No doubt about it, the president's popularity is very low, though the exact meaning of that, and the causes of it, aren't obvious. The most amusing, and jauntily informative, depiction of the popularity track was done by Stuart Eugene Thiel, an enterprising student of psephology. One line shows the price of gas, a second line the popularity of President Bush. The lines follow in fascinating parallel. They suggest that if gas went to $5 a gallon, Bush would be impeached. If down to $2 a barrel, he'd be put up for a third term.
Stuff and nonsense, of course -- though not uninteresting. But some charges being leveled against Mr. Bush would seem to be motivated more by this hostility than by analysis, and I have an example, taken from a letter from an old and learned friend. He complains of the "evangelicalism" of the president. "In his third TV debate in the 2000 primaries, Bush said that the political philosopher who had most influenced him was Jesus Christ. Give me a break. Jesus had almost nothing to say about politics, nothing at all directly, and considered politics a distraction."
Well, slow down.
Tom Brokaw is serving as moderator and asks for viewers' questions, getting this: "What political philosopher or thinker ... do you most identify with?"
Candidate Steve Forbes came out with John Locke. Candidate Alan Keyes came out with the Founders. The question was repeated: "Governor Bush, a philosopher-thinker and why."
Bush: "Christ, because he changed my heart."
Questioner: "I think the viewer would like to know more on how he's changed your heart."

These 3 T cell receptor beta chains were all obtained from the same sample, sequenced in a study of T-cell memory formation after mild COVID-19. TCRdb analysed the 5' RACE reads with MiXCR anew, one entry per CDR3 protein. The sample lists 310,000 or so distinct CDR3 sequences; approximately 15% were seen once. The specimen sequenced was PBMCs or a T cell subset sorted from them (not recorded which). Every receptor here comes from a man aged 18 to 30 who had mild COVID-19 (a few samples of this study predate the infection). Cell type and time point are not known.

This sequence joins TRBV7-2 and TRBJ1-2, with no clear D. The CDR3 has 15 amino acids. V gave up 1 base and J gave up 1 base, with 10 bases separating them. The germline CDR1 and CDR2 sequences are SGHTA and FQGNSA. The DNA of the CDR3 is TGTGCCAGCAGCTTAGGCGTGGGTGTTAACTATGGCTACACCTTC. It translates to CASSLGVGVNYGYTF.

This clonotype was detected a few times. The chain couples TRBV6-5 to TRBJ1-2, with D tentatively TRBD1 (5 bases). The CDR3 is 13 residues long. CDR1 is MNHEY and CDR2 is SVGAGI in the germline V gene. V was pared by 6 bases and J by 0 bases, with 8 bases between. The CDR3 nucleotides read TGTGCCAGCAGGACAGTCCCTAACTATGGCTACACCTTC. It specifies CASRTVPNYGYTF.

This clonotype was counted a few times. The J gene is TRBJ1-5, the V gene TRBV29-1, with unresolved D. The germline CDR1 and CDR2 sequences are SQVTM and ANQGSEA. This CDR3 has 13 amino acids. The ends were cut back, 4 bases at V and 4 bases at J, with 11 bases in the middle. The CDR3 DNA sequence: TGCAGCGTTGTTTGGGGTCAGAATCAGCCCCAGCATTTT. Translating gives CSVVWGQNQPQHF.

Bush: "Well, if they don't know, it's going to be hard to explain. When you turn your heart and your life over to Christ, when you accept Christ as the savior, it changes your heart. It changes your life. And that's what happened to me."
So, Mr. Bush interpreted the question as asking something more profound than what political philosopher the candidates were most influenced by, and he came up with the name of the founder of Christianity.
Granted, Jesus can't be turned to on questions having to do with bicameral legislatures or the single tax or divisions of power. The critic was right to say that Jesus had "almost" nothing to say about politics. What he said was that it is right to render to Caesar that which is Caesar's, and to God that which is God's. That supreme political commandment has kept the exegetes busy for centuries and will do so for centuries ahead.
But probes into Bush's political servitude to Christian dogma aren't conclusively damaging. The critic in question says of Bush that he is a capitalist to the exclusion of "other civilized values, (and) treats the national parks as a playground for snowmobiles. Bush is the first president to insist on drilling in the Arctic wildlife reserve."
Well, that is not so. Reagan's Interior Department recommended drilling in the Arctic National Wildlife Refuge. President George H.W. Bush explicitly recommended it. If one is looking for extra-conventional sources of authority, one is attracted not to those who want to drill for oil in Alaska, but to those who do not. Their refusal to countenance drilling is in the nature of a taboo whose sanction is all but religious in nature, Big Chief Greenhouse no touchum Arctic refuge.
And of course Mr. Bush can hardly endorse unrestrained capitalism and pursue the grace of Christ. Those who worship capitalism to sacramental lengths are defiantly anti-Christian, like Ayn Rand and her utterly unholy Objectivists, and that branch of libertarianism which acknowledges only the market as authority, practical or moral.
Stem-cell research is a question correctly demanding moral, not purely instrumental, discrimination. If a president lists the factor of human life as one consideration to be weighed in making policy on stem-cell research, he should not for that reason be dismissed as superstitious.
Mr. Bush faces a lot of problems, and some of them are correctly informed by religious understandings. For example, Why not permit infanticide? Well, let me explain: Jesus wouldn't approve.